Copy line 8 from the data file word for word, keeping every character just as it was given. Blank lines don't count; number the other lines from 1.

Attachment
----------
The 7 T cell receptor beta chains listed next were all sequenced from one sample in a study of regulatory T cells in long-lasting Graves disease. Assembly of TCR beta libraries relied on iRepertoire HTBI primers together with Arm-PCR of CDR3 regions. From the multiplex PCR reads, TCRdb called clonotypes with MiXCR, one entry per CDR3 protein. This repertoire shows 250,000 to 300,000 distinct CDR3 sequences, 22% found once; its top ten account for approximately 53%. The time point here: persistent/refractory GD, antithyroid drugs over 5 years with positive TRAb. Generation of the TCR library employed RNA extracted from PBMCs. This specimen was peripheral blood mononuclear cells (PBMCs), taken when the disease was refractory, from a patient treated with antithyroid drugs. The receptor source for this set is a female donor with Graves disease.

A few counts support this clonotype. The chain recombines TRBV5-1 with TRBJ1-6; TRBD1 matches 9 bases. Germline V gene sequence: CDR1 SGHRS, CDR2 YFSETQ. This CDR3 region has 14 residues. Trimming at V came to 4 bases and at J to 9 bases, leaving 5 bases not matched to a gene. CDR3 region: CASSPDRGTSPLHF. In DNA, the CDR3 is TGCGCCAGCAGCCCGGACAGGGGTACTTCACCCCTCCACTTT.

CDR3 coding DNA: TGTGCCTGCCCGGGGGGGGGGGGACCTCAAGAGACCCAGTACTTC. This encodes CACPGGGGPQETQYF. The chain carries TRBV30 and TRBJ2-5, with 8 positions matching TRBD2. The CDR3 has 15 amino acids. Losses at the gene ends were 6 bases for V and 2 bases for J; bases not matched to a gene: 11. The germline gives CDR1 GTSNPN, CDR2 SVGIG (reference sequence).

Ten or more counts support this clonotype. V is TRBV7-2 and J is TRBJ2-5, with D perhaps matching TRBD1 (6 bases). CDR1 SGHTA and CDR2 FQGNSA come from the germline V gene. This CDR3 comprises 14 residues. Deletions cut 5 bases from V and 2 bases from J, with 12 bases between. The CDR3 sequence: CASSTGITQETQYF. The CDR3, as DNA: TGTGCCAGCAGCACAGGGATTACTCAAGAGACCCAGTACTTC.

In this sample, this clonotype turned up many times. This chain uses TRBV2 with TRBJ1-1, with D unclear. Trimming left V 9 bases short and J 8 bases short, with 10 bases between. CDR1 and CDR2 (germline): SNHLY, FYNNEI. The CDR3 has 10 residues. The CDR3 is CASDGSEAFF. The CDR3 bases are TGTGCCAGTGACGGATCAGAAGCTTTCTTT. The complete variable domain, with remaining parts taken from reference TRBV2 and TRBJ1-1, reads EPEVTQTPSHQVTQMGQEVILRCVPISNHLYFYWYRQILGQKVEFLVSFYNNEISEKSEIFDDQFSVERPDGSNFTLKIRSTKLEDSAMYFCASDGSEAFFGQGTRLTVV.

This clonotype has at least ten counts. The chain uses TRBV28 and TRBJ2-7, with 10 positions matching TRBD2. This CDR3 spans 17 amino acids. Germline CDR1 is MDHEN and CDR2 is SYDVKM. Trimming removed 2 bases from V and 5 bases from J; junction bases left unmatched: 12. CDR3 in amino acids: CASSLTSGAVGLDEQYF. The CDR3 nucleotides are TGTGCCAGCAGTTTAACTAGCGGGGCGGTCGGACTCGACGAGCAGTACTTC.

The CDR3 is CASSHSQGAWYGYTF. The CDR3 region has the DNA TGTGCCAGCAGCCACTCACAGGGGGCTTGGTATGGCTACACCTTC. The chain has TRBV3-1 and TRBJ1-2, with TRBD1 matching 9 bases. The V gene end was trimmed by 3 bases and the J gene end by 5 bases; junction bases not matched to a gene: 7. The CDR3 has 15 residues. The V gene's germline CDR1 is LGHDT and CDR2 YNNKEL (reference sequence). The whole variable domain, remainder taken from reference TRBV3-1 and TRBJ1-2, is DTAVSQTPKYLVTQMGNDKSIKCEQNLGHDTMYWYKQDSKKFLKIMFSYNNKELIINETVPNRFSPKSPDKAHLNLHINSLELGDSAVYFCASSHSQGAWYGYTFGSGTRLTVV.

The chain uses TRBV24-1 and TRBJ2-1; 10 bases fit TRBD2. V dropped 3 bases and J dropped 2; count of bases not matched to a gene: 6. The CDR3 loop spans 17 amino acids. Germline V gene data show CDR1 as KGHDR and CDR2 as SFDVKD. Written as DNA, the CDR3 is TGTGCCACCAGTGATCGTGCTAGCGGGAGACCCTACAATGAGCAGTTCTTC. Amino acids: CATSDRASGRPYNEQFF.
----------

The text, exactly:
The chain uses TRBV24-1 and TRBJ2-1; 10 bases fit TRBD2. V dropped 3 bases and J dropped 2; count of bases not matched to a gene: 6. The CDR3 loop spans 17 amino acids. Germline V gene data show CDR1 as KGHDR and CDR2 as SFDVKD. Written as DNA, the CDR3 is TGTGCCACCAGTGATCGTGCTAGCGGGAGACCCTACAATGAGCAGTTCTTC. Amino acids: CATSDRASGRPYNEQFF.